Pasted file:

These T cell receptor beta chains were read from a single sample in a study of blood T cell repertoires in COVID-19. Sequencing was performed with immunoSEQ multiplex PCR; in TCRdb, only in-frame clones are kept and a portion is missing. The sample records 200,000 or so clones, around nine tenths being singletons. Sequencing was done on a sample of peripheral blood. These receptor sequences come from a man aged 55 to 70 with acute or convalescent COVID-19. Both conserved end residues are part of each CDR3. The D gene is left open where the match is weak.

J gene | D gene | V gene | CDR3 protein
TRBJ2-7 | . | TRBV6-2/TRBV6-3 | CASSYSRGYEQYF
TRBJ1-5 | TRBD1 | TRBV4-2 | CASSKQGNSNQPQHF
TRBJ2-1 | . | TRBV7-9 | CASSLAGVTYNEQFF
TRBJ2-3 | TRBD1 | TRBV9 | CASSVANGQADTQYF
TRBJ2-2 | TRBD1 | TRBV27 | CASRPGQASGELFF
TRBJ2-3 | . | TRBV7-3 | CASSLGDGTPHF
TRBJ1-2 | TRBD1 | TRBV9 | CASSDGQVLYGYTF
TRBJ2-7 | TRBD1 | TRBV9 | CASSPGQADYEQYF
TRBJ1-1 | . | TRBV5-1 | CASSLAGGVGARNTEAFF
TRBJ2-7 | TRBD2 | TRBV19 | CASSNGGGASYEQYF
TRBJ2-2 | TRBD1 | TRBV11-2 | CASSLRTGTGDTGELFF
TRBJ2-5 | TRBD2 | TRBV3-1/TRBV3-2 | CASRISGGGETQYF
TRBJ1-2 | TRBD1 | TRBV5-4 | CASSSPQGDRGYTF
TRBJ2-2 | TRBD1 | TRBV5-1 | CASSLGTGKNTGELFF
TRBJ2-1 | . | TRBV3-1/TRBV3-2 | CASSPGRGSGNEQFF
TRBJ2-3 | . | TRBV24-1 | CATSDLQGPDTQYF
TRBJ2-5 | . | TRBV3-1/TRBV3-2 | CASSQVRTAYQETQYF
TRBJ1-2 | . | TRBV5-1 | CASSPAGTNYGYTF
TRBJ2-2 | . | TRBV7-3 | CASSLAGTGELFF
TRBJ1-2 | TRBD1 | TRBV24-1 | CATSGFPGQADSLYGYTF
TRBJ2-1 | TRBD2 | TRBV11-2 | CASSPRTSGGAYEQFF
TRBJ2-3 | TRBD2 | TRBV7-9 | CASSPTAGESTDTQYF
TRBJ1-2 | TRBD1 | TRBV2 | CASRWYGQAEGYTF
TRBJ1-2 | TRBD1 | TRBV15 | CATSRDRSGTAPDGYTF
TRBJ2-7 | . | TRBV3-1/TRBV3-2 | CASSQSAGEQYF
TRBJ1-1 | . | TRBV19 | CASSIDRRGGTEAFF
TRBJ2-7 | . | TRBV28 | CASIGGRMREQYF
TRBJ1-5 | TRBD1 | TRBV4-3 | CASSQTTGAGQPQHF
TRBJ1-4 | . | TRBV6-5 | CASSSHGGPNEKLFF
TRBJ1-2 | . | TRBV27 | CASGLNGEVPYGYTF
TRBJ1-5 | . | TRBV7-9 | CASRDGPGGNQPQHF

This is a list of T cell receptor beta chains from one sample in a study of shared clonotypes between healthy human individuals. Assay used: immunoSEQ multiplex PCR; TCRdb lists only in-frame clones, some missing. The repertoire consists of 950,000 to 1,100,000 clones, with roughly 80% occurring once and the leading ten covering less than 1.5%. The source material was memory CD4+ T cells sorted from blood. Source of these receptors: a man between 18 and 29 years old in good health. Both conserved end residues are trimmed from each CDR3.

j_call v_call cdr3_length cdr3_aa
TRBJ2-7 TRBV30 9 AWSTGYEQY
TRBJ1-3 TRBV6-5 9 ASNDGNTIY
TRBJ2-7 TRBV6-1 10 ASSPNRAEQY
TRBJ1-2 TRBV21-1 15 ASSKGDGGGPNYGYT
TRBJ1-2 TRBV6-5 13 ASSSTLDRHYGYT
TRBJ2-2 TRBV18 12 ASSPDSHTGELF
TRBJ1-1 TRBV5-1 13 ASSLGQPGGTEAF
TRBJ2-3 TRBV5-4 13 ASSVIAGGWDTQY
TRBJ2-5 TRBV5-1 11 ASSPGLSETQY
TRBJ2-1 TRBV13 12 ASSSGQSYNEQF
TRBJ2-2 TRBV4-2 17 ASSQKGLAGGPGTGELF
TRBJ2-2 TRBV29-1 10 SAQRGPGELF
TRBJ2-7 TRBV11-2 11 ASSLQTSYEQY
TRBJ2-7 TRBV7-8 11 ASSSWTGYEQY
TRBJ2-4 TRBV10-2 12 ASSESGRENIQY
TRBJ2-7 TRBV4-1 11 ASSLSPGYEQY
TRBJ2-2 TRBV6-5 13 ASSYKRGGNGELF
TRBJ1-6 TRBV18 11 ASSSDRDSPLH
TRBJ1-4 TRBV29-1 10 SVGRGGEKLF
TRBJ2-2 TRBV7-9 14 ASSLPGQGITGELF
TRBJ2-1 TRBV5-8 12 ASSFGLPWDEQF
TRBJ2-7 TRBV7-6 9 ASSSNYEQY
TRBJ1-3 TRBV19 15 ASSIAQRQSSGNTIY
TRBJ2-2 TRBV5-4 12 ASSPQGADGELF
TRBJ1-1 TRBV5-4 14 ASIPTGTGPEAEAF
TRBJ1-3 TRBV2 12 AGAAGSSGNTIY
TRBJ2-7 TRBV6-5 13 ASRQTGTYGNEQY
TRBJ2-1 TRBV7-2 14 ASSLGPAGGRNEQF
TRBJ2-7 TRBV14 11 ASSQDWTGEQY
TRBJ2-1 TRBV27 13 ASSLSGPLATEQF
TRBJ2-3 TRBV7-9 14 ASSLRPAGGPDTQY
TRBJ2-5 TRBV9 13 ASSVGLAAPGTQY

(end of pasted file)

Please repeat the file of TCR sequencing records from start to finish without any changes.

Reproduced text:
These T cell receptor beta chains were read from a single sample in a study of blood T cell repertoires in COVID-19. Sequencing was performed with immunoSEQ multiplex PCR; in TCRdb, only in-frame clones are kept and a portion is missing. The sample records 200,000 or so clones, around nine tenths being singletons. Sequencing was done on a sample of peripheral blood. These receptor sequences come from a man aged 55 to 70 with acute or convalescent COVID-19. Both conserved end residues are part of each CDR3. The D gene is left open where the match is weak.

J gene | D gene | V gene | CDR3 protein
TRBJ2-7 | . | TRBV6-2/TRBV6-3 | CASSYSRGYEQYF
TRBJ1-5 | TRBD1 | TRBV4-2 | CASSKQGNSNQPQHF
TRBJ2-1 | . | TRBV7-9 | CASSLAGVTYNEQFF
TRBJ2-3 | TRBD1 | TRBV9 | CASSVANGQADTQYF
TRBJ2-2 | TRBD1 | TRBV27 | CASRPGQASGELFF
TRBJ2-3 | . | TRBV7-3 | CASSLGDGTPHF
TRBJ1-2 | TRBD1 | TRBV9 | CASSDGQVLYGYTF
TRBJ2-7 | TRBD1 | TRBV9 | CASSPGQADYEQYF
TRBJ1-1 | . | TRBV5-1 | CASSLAGGVGARNTEAFF
TRBJ2-7 | TRBD2 | TRBV19 | CASSNGGGASYEQYF
TRBJ2-2 | TRBD1 | TRBV11-2 | CASSLRTGTGDTGELFF
TRBJ2-5 | TRBD2 | TRBV3-1/TRBV3-2 | CASRISGGGETQYF
TRBJ1-2 | TRBD1 | TRBV5-4 | CASSSPQGDRGYTF
TRBJ2-2 | TRBD1 | TRBV5-1 | CASSLGTGKNTGELFF
TRBJ2-1 | . | TRBV3-1/TRBV3-2 | CASSPGRGSGNEQFF
TRBJ2-3 | . | TRBV24-1 | CATSDLQGPDTQYF
TRBJ2-5 | . | TRBV3-1/TRBV3-2 | CASSQVRTAYQETQYF
TRBJ1-2 | . | TRBV5-1 | CASSPAGTNYGYTF
TRBJ2-2 | . | TRBV7-3 | CASSLAGTGELFF
TRBJ1-2 | TRBD1 | TRBV24-1 | CATSGFPGQADSLYGYTF
TRBJ2-1 | TRBD2 | TRBV11-2 | CASSPRTSGGAYEQFF
TRBJ2-3 | TRBD2 | TRBV7-9 | CASSPTAGESTDTQYF
TRBJ1-2 | TRBD1 | TRBV2 | CASRWYGQAEGYTF
TRBJ1-2 | TRBD1 | TRBV15 | CATSRDRSGTAPDGYTF
TRBJ2-7 | . | TRBV3-1/TRBV3-2 | CASSQSAGEQYF
TRBJ1-1 | . | TRBV19 | CASSIDRRGGTEAFF
TRBJ2-7 | . | TRBV28 | CASIGGRMREQYF
TRBJ1-5 | TRBD1 | TRBV4-3 | CASSQTTGAGQPQHF
TRBJ1-4 | . | TRBV6-5 | CASSSHGGPNEKLFF
TRBJ1-2 | . | TRBV27 | CASGLNGEVPYGYTF
TRBJ1-5 | . | TRBV7-9 | CASRDGPGGNQPQHF

This is a list of T cell receptor beta chains from one sample in a study of shared clonotypes between healthy human individuals. Assay used: immunoSEQ multiplex PCR; TCRdb lists only in-frame clones, some missing. The repertoire consists of 950,000 to 1,100,000 clones, with roughly 80% occurring once and the leading ten covering less than 1.5%. The source material was memory CD4+ T cells sorted from blood. Source of these receptors: a man between 18 and 29 years old in good health. Both conserved end residues are trimmed from each CDR3.

j_call v_call cdr3_length cdr3_aa
TRBJ2-7 TRBV30 9 AWSTGYEQY
TRBJ1-3 TRBV6-5 9 ASNDGNTIY
TRBJ2-7 TRBV6-1 10 ASSPNRAEQY
TRBJ1-2 TRBV21-1 15 ASSKGDGGGPNYGYT
TRBJ1-2 TRBV6-5 13 ASSSTLDRHYGYT
TRBJ2-2 TRBV18 12 ASSPDSHTGELF
TRBJ1-1 TRBV5-1 13 ASSLGQPGGTEAF
TRBJ2-3 TRBV5-4 13 ASSVIAGGWDTQY
TRBJ2-5 TRBV5-1 11 ASSPGLSETQY
TRBJ2-1 TRBV13 12 ASSSGQSYNEQF
TRBJ2-2 TRBV4-2 17 ASSQKGLAGGPGTGELF
TRBJ2-2 TRBV29-1 10 SAQRGPGELF
TRBJ2-7 TRBV11-2 11 ASSLQTSYEQY
TRBJ2-7 TRBV7-8 11 ASSSWTGYEQY
TRBJ2-4 TRBV10-2 12 ASSESGRENIQY
TRBJ2-7 TRBV4-1 11 ASSLSPGYEQY
TRBJ2-2 TRBV6-5 13 ASSYKRGGNGELF
TRBJ1-6 TRBV18 11 ASSSDRDSPLH
TRBJ1-4 TRBV29-1 10 SVGRGGEKLF
TRBJ2-2 TRBV7-9 14 ASSLPGQGITGELF
TRBJ2-1 TRBV5-8 12 ASSFGLPWDEQF
TRBJ2-7 TRBV7-6 9 ASSSNYEQY
TRBJ1-3 TRBV19 15 ASSIAQRQSSGNTIY
TRBJ2-2 TRBV5-4 12 ASSPQGADGELF
TRBJ1-1 TRBV5-4 14 ASIPTGTGPEAEAF
TRBJ1-3 TRBV2 12 AGAAGSSGNTIY
TRBJ2-7 TRBV6-5 13 ASRQTGTYGNEQY
TRBJ2-1 TRBV7-2 14 ASSLGPAGGRNEQF
TRBJ2-7 TRBV14 11 ASSQDWTGEQY
TRBJ2-1 TRBV27 13 ASSLSGPLATEQF
TRBJ2-3 TRBV7-9 14 ASSLRPAGGPDTQY
TRBJ2-5 TRBV9 13 ASSVGLAAPGTQY